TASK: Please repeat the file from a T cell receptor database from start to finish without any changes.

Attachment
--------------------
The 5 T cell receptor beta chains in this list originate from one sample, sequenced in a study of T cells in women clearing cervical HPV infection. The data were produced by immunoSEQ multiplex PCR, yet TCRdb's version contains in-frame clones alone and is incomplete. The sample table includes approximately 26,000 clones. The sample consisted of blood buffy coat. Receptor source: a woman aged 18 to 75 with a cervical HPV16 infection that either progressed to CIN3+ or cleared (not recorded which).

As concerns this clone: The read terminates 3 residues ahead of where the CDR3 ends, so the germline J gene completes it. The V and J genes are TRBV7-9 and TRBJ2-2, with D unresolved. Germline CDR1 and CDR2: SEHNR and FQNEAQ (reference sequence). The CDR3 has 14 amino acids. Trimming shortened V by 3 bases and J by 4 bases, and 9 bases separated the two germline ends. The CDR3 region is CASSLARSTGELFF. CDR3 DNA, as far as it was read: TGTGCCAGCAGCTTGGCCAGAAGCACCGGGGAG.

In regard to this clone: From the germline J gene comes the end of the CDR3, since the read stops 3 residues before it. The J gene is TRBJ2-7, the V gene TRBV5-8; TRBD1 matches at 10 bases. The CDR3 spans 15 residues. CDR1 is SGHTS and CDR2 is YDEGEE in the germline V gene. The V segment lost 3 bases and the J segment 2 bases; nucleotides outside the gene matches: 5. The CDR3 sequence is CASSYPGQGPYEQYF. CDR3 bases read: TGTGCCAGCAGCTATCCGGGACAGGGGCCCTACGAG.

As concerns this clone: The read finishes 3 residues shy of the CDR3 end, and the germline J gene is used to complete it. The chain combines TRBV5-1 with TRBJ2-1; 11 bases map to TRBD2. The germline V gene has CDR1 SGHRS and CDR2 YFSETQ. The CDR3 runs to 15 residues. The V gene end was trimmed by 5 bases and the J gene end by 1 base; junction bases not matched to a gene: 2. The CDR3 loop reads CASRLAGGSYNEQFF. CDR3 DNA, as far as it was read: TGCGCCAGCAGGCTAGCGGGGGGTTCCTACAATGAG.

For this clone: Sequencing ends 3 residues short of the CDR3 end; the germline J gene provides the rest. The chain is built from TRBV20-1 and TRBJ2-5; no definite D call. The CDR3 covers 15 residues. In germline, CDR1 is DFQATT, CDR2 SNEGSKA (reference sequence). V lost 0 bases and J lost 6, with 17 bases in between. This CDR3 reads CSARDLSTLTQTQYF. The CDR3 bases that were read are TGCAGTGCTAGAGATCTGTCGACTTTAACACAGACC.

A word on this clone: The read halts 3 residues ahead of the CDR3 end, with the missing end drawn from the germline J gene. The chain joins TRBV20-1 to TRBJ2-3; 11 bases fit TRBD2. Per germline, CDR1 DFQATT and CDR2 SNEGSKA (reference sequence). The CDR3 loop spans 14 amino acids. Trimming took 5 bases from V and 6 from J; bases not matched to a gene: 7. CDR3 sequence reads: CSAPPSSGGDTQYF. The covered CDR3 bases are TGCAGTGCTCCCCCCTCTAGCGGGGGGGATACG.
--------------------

The 5 T cell receptor beta chains in this list originate from one sample, sequenced in a study of T cells in women clearing cervical HPV infection. The data were produced by immunoSEQ multiplex PCR, yet TCRdb's version contains in-frame clones alone and is incomplete. The sample table includes approximately 26,000 clones. The sample consisted of blood buffy coat. Receptor source: a woman aged 18 to 75 with a cervical HPV16 infection that either progressed to CIN3+ or cleared (not recorded which).

As concerns this clone: The read terminates 3 residues ahead of where the CDR3 ends, so the germline J gene completes it. The V and J genes are TRBV7-9 and TRBJ2-2, with D unresolved. Germline CDR1 and CDR2: SEHNR and FQNEAQ (reference sequence). The CDR3 has 14 amino acids. Trimming shortened V by 3 bases and J by 4 bases, and 9 bases separated the two germline ends. The CDR3 region is CASSLARSTGELFF. CDR3 DNA, as far as it was read: TGTGCCAGCAGCTTGGCCAGAAGCACCGGGGAG.

In regard to this clone: From the germline J gene comes the end of the CDR3, since the read stops 3 residues before it. The J gene is TRBJ2-7, the V gene TRBV5-8; TRBD1 matches at 10 bases. The CDR3 spans 15 residues. CDR1 is SGHTS and CDR2 is YDEGEE in the germline V gene. The V segment lost 3 bases and the J segment 2 bases; nucleotides outside the gene matches: 5. The CDR3 sequence is CASSYPGQGPYEQYF. CDR3 bases read: TGTGCCAGCAGCTATCCGGGACAGGGGCCCTACGAG.

As concerns this clone: The read finishes 3 residues shy of the CDR3 end, and the germline J gene is used to complete it. The chain combines TRBV5-1 with TRBJ2-1; 11 bases map to TRBD2. The germline V gene has CDR1 SGHRS and CDR2 YFSETQ. The CDR3 runs to 15 residues. The V gene end was trimmed by 5 bases and the J gene end by 1 base; junction bases not matched to a gene: 2. The CDR3 loop reads CASRLAGGSYNEQFF. CDR3 DNA, as far as it was read: TGCGCCAGCAGGCTAGCGGGGGGTTCCTACAATGAG.

For this clone: Sequencing ends 3 residues short of the CDR3 end; the germline J gene provides the rest. The chain is built from TRBV20-1 and TRBJ2-5; no definite D call. The CDR3 covers 15 residues. In germline, CDR1 is DFQATT, CDR2 SNEGSKA (reference sequence). V lost 0 bases and J lost 6, with 17 bases in between. This CDR3 reads CSARDLSTLTQTQYF. The CDR3 bases that were read are TGCAGTGCTAGAGATCTGTCGACTTTAACACAGACC.

A word on this clone: The read halts 3 residues ahead of the CDR3 end, with the missing end drawn from the germline J gene. The chain joins TRBV20-1 to TRBJ2-3; 11 bases fit TRBD2. Per germline, CDR1 DFQATT and CDR2 SNEGSKA (reference sequence). The CDR3 loop spans 14 amino acids. Trimming took 5 bases from V and 6 from J; bases not matched to a gene: 7. CDR3 sequence reads: CSAPPSSGGDTQYF. The covered CDR3 bases are TGCAGTGCTCCCCCCTCTAGCGGGGGGGATACG.